Modeling the uterus (since 2009)
- arXiv preprint reporting the effect of increased coupling between cells over maturation of the uterus.
This work in collaboration with Jinshan Xu, Alain Pumir, Rajeev Singh and Sitabhra Sinha has been published in Phys. Rev. Lett., and has received some advertisement : in APS Physics and in Physics World.
- arXiv preprint reporting multistability in a system of coupled Fitzhugh-Nagumo equations. In itself, this work is an exploration of the effects of spatial correlations on bifurcations, via a local mean-field approach. This application of statistical physics may be of interest to the study and description of biological systems like the uterus.
- arXiv preprint studying the role of cellular coupling in the spontaneous generation of electrical activity in uterine tissue. This work presents a physiological model involving more than 20 variables, and more than 120 parameters.
This work in collaboration with Jinshan Xu, Alain Pumir, Rajeev Singh, Shakti N. Menon and Sitabhra Sinha has been published in PloS One.
- arXiv preprint studying the influence of cells densities gradients (and hence coupling gradients) in such systems, and how these gradients may influence the direction of propagation of activity.
Collective Free Improvisation (model and experiments)
- With Clément Canonne, we proposed a model for collective free improvisation,
using complex systems to describe the organisation of an improvisation piece in coherent and non-coherent sequences.
- We also performed experiments (recording Collective Free Improvisations under some specific protocol) in order to decipher the relations between individual decisions taken by the musicians and the global structure of the musical piece.
This work has been published in Journal of New Music Research.
Fluctuations in systems out of (or even far from) equilibrium.
An introduction to this topic (pdf slides) that I gave at the
meeting on November 30th 2006.
- Experimental measurements of the fluctuations of the work W given to
and the heat Q dissipated by an harmonic oscillator in contact with a thermostat,
together with an analytical derivation of the the probability density function of W and Q.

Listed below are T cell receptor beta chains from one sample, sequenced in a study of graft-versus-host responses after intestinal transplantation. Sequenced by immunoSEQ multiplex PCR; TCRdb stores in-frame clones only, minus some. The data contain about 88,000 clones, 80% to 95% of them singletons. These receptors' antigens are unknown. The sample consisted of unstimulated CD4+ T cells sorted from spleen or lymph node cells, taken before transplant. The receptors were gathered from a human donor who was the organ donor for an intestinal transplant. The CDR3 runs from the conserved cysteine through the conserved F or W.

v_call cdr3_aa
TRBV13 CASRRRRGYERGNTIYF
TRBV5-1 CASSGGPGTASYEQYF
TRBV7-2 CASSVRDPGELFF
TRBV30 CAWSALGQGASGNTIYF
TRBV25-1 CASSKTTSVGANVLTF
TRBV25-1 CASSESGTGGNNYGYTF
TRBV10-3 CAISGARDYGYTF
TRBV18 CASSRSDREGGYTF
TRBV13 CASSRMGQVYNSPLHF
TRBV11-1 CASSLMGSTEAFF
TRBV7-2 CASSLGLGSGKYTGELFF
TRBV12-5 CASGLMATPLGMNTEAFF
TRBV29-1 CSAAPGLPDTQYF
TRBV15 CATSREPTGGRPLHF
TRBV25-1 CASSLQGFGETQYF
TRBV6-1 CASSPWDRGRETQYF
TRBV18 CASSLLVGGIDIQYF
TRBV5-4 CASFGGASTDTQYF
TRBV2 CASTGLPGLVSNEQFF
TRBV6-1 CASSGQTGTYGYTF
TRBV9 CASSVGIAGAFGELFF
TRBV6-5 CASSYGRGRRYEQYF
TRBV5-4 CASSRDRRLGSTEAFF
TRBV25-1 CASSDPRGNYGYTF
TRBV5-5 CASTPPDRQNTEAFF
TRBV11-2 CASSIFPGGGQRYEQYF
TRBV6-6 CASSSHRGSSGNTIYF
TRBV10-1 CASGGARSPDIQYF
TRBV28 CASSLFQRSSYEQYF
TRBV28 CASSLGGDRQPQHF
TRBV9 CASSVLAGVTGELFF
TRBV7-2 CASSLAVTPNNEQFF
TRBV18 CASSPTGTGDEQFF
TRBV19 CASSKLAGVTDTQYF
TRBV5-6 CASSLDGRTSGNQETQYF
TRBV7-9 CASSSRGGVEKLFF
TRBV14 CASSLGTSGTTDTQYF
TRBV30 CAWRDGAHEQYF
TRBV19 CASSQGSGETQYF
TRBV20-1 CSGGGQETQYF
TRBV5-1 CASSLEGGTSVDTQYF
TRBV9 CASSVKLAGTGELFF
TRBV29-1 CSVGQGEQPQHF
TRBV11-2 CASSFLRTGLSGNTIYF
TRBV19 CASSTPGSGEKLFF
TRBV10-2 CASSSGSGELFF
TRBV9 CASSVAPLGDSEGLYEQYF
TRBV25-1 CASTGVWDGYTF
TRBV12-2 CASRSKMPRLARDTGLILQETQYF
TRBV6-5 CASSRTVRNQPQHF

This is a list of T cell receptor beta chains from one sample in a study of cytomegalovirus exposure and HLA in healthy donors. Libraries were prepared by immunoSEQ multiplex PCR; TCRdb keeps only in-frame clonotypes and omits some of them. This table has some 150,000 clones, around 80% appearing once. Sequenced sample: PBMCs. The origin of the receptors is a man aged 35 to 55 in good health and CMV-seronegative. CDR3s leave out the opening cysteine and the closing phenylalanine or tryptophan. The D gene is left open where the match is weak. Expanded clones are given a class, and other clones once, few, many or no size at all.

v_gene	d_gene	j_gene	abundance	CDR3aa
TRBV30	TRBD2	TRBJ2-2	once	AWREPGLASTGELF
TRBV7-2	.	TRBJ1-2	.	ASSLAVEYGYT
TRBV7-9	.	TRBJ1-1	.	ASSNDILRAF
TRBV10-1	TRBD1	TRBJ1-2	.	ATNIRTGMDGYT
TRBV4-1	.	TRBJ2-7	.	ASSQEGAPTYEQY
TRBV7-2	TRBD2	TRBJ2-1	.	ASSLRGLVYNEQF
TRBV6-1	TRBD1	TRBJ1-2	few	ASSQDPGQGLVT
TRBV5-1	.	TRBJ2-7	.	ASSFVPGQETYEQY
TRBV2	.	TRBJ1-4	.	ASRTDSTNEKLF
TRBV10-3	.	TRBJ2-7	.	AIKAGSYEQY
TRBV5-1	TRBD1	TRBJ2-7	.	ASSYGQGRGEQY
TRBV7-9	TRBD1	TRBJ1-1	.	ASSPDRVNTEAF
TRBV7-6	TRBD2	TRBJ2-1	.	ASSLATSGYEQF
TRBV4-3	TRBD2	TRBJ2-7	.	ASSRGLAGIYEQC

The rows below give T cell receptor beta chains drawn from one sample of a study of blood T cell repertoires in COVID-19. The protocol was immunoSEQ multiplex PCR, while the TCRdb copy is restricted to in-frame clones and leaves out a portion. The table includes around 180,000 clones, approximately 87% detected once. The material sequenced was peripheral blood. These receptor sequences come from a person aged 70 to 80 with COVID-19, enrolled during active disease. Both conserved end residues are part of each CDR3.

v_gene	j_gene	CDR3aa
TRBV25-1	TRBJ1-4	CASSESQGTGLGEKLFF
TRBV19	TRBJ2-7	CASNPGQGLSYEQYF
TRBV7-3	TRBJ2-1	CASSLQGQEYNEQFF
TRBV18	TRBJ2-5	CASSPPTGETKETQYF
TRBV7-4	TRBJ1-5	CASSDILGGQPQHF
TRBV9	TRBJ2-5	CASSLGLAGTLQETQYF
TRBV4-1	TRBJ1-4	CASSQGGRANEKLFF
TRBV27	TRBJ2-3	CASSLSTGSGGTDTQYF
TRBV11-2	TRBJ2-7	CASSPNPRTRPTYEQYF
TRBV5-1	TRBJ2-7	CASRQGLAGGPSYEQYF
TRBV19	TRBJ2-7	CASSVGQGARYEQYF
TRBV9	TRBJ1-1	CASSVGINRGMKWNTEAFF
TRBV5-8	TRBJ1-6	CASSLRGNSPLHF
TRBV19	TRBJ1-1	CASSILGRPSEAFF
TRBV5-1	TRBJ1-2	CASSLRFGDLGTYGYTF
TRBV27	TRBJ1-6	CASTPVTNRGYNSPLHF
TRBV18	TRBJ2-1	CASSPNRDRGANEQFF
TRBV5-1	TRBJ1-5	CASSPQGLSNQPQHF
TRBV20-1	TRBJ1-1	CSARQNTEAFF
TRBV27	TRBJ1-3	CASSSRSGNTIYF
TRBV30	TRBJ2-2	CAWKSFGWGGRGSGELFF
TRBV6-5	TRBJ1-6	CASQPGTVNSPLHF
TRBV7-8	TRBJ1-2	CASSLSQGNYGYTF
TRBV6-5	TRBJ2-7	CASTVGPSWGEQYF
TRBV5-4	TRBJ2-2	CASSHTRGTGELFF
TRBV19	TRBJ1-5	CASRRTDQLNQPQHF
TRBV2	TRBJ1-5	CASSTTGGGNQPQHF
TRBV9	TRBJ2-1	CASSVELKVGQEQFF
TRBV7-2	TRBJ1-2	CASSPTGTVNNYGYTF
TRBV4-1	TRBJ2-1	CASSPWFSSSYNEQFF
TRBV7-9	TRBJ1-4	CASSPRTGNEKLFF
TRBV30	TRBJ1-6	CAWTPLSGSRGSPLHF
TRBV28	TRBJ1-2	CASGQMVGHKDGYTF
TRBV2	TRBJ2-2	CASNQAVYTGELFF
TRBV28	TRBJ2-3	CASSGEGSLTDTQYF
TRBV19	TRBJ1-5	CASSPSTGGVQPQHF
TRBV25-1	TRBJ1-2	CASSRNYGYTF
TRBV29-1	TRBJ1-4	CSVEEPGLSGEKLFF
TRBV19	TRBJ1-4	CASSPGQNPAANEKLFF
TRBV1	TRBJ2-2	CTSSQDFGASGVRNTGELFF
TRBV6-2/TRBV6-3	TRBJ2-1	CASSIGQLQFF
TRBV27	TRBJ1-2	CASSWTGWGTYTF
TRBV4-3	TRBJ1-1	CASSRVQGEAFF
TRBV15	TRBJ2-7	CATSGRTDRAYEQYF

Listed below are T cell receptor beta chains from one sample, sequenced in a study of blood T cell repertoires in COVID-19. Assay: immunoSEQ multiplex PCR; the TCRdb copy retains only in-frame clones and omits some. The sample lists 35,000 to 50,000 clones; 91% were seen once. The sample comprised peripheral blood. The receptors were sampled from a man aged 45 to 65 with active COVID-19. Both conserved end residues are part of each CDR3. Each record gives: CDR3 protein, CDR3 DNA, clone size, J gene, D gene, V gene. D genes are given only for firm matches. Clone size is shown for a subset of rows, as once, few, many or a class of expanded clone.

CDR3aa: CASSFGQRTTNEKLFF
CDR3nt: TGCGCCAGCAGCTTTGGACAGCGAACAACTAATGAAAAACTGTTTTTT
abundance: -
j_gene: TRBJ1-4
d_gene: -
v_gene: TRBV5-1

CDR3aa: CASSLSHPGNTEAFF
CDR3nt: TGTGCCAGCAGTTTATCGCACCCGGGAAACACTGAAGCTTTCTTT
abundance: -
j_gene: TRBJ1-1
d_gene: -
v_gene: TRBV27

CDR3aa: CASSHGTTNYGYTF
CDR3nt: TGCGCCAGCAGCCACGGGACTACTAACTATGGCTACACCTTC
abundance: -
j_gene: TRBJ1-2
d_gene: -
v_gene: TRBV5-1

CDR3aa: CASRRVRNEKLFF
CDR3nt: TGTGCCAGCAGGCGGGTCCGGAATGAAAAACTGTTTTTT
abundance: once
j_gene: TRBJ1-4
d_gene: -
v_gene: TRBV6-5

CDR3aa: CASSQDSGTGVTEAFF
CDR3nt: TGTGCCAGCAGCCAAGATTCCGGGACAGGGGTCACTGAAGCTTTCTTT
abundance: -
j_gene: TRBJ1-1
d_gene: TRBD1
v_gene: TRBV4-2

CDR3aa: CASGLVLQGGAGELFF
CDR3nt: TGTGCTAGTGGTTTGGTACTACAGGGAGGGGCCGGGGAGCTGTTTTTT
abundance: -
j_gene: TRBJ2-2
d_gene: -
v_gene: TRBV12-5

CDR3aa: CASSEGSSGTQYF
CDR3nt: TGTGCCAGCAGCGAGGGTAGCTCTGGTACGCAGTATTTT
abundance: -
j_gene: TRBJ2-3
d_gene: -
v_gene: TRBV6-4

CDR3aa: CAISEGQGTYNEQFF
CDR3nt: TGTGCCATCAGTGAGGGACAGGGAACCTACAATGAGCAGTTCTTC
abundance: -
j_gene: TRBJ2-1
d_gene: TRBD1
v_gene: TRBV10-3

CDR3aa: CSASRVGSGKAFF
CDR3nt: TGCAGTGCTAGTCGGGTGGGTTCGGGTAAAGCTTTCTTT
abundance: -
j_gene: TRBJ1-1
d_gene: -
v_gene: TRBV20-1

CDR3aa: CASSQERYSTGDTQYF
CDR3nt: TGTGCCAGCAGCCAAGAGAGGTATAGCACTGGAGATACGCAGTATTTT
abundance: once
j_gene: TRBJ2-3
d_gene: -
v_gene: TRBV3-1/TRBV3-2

Fluctuation Theorems for those two quantities are studied :
- arXiv preprint for the work W (letter).
- arXiv preprint for the heat Q (letter).
- arXiv preprint of a full report on fluctuations of W and Q,
with a formulation of the first principle, the study of transient evolutions and steady
states (with a linear or sinusoidal time-prescription of the driving), and the definition
of the distance from equilibrium.
- arXiv preprint Fluctuations in a resistor :
Fluctuation Dissipation Theorem (FDT) and Fluctuation Theorems (FT) for work and heat
have been tested on a model electrical system.
- arXiv preprint presenting a novel
method (from Pierre Gaspard)
to measure entropy production from time series, and how this has been exploited on our experimental data.
- arXiv preprint presenting experimental measurements
of extreme fluctuations of large negative amplitude in two turbulent flows, and how those
fluctuations verify the Fluctuation Theorem.
- arXiv preprint reporting a measure of effective temperature of Turbulence, with Antoine Naert.
- see also the "Information Theory" section above.
See this separate page for a short description.
In the (very short!) description of research topics above are given sorted links to open-access pre-prints (ArXiv or HAL) or open-access journals websites).
A chronological (but incomplete) list of my pre-prints is available on ArXiv.
Published versions are listed and linked on a separate page.
Last update: October 18th, 2021.